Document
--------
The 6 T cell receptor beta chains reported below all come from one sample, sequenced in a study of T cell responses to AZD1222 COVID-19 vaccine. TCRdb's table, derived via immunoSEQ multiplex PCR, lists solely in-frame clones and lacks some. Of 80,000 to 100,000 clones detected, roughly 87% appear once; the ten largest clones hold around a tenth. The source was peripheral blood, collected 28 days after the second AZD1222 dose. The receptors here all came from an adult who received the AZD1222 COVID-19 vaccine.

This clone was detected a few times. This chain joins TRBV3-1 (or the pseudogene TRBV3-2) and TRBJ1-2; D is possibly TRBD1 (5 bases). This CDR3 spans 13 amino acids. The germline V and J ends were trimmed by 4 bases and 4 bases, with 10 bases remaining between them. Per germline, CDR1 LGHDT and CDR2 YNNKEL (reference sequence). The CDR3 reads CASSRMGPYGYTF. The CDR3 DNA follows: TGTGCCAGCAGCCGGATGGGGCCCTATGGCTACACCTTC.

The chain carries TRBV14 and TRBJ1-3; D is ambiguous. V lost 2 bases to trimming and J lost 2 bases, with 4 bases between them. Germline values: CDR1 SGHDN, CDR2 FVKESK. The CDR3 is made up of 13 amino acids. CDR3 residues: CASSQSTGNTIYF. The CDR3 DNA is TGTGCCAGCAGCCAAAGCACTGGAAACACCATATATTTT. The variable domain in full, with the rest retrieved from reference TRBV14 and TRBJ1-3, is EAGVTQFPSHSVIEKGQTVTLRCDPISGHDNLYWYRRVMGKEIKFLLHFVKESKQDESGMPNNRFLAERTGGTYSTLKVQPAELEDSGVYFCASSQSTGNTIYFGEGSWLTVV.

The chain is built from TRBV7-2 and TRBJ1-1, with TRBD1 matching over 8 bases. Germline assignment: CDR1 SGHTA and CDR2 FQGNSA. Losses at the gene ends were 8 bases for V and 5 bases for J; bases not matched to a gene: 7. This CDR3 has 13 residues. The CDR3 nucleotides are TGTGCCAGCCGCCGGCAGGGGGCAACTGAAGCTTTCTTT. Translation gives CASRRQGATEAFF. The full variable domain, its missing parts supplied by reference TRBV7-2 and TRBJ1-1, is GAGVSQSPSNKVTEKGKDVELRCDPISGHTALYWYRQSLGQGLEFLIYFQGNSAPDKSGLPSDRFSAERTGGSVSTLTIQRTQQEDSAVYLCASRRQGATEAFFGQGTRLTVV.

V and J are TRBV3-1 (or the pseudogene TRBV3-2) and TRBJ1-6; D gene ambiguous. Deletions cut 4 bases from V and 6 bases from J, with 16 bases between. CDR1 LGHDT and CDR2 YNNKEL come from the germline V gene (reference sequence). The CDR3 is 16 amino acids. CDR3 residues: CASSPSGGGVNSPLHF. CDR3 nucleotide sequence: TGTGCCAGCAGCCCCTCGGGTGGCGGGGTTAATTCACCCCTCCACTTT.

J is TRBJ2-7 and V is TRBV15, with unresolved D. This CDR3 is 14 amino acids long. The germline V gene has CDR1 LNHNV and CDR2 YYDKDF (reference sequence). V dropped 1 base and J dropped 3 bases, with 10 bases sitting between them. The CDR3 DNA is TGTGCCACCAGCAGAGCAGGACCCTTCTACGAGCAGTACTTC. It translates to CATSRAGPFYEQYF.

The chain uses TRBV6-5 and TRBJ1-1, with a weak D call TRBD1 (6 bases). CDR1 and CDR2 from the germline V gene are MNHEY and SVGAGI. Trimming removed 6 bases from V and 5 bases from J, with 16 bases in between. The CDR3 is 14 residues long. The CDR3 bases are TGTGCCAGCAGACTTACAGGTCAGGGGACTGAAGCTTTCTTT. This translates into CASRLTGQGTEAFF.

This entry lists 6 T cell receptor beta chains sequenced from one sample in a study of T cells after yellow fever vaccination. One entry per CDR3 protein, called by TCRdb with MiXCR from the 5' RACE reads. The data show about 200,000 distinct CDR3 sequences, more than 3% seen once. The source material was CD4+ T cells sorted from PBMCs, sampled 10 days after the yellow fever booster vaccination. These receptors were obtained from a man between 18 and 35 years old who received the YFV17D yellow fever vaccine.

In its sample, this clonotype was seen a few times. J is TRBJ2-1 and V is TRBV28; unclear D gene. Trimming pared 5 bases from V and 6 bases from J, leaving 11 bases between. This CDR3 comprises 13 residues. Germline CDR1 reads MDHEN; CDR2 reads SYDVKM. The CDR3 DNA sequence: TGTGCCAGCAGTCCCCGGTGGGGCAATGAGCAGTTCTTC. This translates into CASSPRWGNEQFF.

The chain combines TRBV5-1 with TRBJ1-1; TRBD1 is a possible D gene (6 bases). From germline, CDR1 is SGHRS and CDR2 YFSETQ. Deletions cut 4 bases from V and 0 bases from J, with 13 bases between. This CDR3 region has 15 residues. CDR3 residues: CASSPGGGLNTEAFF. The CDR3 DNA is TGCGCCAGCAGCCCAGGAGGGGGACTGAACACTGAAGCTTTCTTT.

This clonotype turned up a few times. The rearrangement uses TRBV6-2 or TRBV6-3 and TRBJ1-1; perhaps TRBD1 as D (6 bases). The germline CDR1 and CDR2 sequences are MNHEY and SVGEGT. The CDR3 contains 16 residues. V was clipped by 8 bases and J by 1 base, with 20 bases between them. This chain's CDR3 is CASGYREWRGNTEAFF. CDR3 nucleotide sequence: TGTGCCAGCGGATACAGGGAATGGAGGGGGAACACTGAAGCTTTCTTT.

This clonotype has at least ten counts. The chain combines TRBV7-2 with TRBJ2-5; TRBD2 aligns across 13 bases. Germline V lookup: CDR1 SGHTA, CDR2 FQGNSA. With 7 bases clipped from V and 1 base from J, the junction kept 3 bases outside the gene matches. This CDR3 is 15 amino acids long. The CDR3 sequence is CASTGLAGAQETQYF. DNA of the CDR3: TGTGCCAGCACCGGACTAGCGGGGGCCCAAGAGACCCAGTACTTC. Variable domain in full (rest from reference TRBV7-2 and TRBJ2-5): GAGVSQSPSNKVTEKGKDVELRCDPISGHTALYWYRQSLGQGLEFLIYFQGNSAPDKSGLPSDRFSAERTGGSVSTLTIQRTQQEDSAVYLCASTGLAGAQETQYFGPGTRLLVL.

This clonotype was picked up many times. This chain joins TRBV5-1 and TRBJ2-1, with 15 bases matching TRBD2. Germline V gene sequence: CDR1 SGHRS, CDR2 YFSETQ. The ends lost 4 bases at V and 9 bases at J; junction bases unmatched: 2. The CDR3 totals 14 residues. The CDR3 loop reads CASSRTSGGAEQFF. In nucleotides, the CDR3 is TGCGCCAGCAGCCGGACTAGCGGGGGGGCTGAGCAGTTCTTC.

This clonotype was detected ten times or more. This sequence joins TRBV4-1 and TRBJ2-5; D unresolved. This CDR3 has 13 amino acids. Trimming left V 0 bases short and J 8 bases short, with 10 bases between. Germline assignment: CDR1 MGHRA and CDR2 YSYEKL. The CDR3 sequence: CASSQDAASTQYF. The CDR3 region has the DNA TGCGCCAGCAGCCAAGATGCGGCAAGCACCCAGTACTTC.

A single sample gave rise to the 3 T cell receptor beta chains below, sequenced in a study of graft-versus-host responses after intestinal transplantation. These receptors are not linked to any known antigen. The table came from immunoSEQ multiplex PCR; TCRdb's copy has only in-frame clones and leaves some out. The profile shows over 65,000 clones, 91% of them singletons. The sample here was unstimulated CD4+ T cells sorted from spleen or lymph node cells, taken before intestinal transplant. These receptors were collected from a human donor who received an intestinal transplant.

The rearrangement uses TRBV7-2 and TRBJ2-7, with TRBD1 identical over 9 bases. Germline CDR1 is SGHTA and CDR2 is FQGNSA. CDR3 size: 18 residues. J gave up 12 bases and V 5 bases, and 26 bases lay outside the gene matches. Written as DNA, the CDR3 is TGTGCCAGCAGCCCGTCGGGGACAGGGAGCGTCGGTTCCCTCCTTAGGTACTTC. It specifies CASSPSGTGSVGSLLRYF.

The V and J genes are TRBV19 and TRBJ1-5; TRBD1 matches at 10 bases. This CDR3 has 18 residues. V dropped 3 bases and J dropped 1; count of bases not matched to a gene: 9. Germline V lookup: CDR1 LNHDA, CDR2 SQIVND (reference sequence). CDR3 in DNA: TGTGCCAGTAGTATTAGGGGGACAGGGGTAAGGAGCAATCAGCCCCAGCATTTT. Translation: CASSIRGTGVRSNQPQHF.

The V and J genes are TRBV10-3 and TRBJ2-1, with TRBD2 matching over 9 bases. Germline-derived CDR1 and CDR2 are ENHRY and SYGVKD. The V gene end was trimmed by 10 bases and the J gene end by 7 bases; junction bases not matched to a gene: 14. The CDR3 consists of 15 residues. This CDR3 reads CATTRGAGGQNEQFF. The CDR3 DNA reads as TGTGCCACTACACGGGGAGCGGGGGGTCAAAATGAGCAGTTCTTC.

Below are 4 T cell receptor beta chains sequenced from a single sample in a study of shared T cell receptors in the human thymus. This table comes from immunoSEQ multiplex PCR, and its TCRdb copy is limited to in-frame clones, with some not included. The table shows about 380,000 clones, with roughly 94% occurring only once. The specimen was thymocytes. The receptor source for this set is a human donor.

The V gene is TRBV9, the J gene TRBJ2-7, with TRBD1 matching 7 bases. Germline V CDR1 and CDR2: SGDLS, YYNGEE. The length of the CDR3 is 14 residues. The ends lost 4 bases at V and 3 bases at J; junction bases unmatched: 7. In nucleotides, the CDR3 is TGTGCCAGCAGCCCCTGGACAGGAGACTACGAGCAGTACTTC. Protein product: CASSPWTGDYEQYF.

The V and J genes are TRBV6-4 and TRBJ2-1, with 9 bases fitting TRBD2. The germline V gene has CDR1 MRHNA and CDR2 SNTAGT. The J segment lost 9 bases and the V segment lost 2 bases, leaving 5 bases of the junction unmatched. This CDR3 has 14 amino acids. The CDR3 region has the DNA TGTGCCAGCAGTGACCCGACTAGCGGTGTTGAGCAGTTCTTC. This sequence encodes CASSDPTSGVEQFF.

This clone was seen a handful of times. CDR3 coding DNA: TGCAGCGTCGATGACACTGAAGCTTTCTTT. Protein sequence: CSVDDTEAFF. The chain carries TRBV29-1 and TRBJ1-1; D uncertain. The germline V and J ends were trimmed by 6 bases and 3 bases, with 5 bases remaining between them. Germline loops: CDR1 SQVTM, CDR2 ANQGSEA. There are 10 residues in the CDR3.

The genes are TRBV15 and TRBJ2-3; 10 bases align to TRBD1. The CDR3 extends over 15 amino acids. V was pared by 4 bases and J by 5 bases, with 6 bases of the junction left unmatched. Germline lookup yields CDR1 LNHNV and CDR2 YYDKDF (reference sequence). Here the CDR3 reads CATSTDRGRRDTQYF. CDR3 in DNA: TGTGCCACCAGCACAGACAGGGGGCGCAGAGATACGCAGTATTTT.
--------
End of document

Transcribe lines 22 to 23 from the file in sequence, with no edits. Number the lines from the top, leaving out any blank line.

This clone was seen a handful of times. CDR3 coding DNA: TGCAGCGTCGATGACACTGAAGCTTTCTTT. Protein sequence: CSVDDTEAFF. The chain carries TRBV29-1 and TRBJ1-1; D uncertain. The germline V and J ends were trimmed by 6 bases and 3 bases, with 5 bases remaining between them. Germline loops: CDR1 SQVTM, CDR2 ANQGSEA. There are 10 residues in the CDR3.

The genes are TRBV15 and TRBJ2-3; 10 bases align to TRBD1. The CDR3 extends over 15 amino acids. V was pared by 4 bases and J by 5 bases, with 6 bases of the junction left unmatched. Germline lookup yields CDR1 LNHNV and CDR2 YYDKDF (reference sequence). Here the CDR3 reads CATSTDRGRRDTQYF. CDR3 in DNA: TGTGCCACCAGCACAGACAGGGGGCGCAGAGATACGCAGTATTTT.